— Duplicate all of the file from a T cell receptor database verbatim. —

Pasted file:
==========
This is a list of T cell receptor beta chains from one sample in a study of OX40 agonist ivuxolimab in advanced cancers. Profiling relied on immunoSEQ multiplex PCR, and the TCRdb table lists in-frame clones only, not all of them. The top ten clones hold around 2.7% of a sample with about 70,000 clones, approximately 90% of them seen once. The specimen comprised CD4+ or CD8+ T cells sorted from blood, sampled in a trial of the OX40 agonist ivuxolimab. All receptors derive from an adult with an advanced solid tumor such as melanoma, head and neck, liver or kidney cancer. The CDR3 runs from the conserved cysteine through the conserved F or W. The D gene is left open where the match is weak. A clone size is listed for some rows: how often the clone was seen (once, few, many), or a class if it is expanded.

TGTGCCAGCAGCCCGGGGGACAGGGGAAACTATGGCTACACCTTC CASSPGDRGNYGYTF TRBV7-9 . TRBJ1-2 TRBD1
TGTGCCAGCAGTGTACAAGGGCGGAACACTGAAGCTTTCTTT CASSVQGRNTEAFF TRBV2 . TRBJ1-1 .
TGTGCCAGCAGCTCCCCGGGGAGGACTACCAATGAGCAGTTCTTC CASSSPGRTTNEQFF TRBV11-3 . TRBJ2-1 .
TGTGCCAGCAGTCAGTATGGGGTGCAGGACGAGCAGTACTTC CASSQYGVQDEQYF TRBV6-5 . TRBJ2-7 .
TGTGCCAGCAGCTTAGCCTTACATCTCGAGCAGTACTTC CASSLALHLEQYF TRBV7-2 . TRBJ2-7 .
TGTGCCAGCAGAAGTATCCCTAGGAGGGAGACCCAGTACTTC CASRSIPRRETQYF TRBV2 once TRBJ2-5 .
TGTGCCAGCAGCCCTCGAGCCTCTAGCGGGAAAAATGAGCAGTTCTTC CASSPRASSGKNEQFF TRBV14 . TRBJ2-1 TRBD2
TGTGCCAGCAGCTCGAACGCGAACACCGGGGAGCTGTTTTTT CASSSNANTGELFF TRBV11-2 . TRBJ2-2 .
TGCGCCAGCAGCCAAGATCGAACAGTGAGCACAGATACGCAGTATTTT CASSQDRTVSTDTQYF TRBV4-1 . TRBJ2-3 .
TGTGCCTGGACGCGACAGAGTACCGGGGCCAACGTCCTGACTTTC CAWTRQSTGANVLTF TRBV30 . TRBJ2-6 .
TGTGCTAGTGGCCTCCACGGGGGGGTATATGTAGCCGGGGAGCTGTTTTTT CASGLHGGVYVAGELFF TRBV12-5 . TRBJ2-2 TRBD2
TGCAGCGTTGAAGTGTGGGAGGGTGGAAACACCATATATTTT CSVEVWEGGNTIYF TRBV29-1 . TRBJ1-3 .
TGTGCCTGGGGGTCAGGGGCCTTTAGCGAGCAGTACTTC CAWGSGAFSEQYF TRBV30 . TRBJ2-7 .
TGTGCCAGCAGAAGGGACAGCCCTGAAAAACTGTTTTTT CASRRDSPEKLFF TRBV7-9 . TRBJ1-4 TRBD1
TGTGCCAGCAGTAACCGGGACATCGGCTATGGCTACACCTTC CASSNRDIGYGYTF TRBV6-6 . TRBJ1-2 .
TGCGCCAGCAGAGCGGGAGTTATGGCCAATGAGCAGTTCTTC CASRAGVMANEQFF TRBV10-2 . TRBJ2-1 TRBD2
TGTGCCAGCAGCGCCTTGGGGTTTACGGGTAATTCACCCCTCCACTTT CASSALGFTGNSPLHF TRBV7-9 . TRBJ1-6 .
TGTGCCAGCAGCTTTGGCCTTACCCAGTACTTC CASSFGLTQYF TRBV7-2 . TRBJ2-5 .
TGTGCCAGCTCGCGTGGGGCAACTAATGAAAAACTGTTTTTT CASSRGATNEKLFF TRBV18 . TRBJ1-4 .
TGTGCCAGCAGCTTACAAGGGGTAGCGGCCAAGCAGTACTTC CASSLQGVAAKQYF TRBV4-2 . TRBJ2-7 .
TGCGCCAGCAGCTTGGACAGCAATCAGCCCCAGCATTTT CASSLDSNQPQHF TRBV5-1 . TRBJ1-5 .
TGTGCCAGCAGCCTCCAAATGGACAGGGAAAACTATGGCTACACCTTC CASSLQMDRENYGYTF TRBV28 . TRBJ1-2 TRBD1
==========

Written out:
This is a list of T cell receptor beta chains from one sample in a study of OX40 agonist ivuxolimab in advanced cancers. Profiling relied on immunoSEQ multiplex PCR, and the TCRdb table lists in-frame clones only, not all of them. The top ten clones hold around 2.7% of a sample with about 70,000 clones, approximately 90% of them seen once. The specimen comprised CD4+ or CD8+ T cells sorted from blood, sampled in a trial of the OX40 agonist ivuxolimab. All receptors derive from an adult with an advanced solid tumor such as melanoma, head and neck, liver or kidney cancer. The CDR3 runs from the conserved cysteine through the conserved F or W. The D gene is left open where the match is weak. A clone size is listed for some rows: how often the clone was seen (once, few, many), or a class if it is expanded.

TGTGCCAGCAGCCCGGGGGACAGGGGAAACTATGGCTACACCTTC CASSPGDRGNYGYTF TRBV7-9 . TRBJ1-2 TRBD1
TGTGCCAGCAGTGTACAAGGGCGGAACACTGAAGCTTTCTTT CASSVQGRNTEAFF TRBV2 . TRBJ1-1 .
TGTGCCAGCAGCTCCCCGGGGAGGACTACCAATGAGCAGTTCTTC CASSSPGRTTNEQFF TRBV11-3 . TRBJ2-1 .
TGTGCCAGCAGTCAGTATGGGGTGCAGGACGAGCAGTACTTC CASSQYGVQDEQYF TRBV6-5 . TRBJ2-7 .
TGTGCCAGCAGCTTAGCCTTACATCTCGAGCAGTACTTC CASSLALHLEQYF TRBV7-2 . TRBJ2-7 .
TGTGCCAGCAGAAGTATCCCTAGGAGGGAGACCCAGTACTTC CASRSIPRRETQYF TRBV2 once TRBJ2-5 .
TGTGCCAGCAGCCCTCGAGCCTCTAGCGGGAAAAATGAGCAGTTCTTC CASSPRASSGKNEQFF TRBV14 . TRBJ2-1 TRBD2
TGTGCCAGCAGCTCGAACGCGAACACCGGGGAGCTGTTTTTT CASSSNANTGELFF TRBV11-2 . TRBJ2-2 .
TGCGCCAGCAGCCAAGATCGAACAGTGAGCACAGATACGCAGTATTTT CASSQDRTVSTDTQYF TRBV4-1 . TRBJ2-3 .
TGTGCCTGGACGCGACAGAGTACCGGGGCCAACGTCCTGACTTTC CAWTRQSTGANVLTF TRBV30 . TRBJ2-6 .
TGTGCTAGTGGCCTCCACGGGGGGGTATATGTAGCCGGGGAGCTGTTTTTT CASGLHGGVYVAGELFF TRBV12-5 . TRBJ2-2 TRBD2
TGCAGCGTTGAAGTGTGGGAGGGTGGAAACACCATATATTTT CSVEVWEGGNTIYF TRBV29-1 . TRBJ1-3 .
TGTGCCTGGGGGTCAGGGGCCTTTAGCGAGCAGTACTTC CAWGSGAFSEQYF TRBV30 . TRBJ2-7 .
TGTGCCAGCAGAAGGGACAGCCCTGAAAAACTGTTTTTT CASRRDSPEKLFF TRBV7-9 . TRBJ1-4 TRBD1
TGTGCCAGCAGTAACCGGGACATCGGCTATGGCTACACCTTC CASSNRDIGYGYTF TRBV6-6 . TRBJ1-2 .
TGCGCCAGCAGAGCGGGAGTTATGGCCAATGAGCAGTTCTTC CASRAGVMANEQFF TRBV10-2 . TRBJ2-1 TRBD2
TGTGCCAGCAGCGCCTTGGGGTTTACGGGTAATTCACCCCTCCACTTT CASSALGFTGNSPLHF TRBV7-9 . TRBJ1-6 .
TGTGCCAGCAGCTTTGGCCTTACCCAGTACTTC CASSFGLTQYF TRBV7-2 . TRBJ2-5 .
TGTGCCAGCTCGCGTGGGGCAACTAATGAAAAACTGTTTTTT CASSRGATNEKLFF TRBV18 . TRBJ1-4 .
TGTGCCAGCAGCTTACAAGGGGTAGCGGCCAAGCAGTACTTC CASSLQGVAAKQYF TRBV4-2 . TRBJ2-7 .
TGCGCCAGCAGCTTGGACAGCAATCAGCCCCAGCATTTT CASSLDSNQPQHF TRBV5-1 . TRBJ1-5 .
TGTGCCAGCAGCCTCCAAATGGACAGGGAAAACTATGGCTACACCTTC CASSLQMDRENYGYTF TRBV28 . TRBJ1-2 TRBD1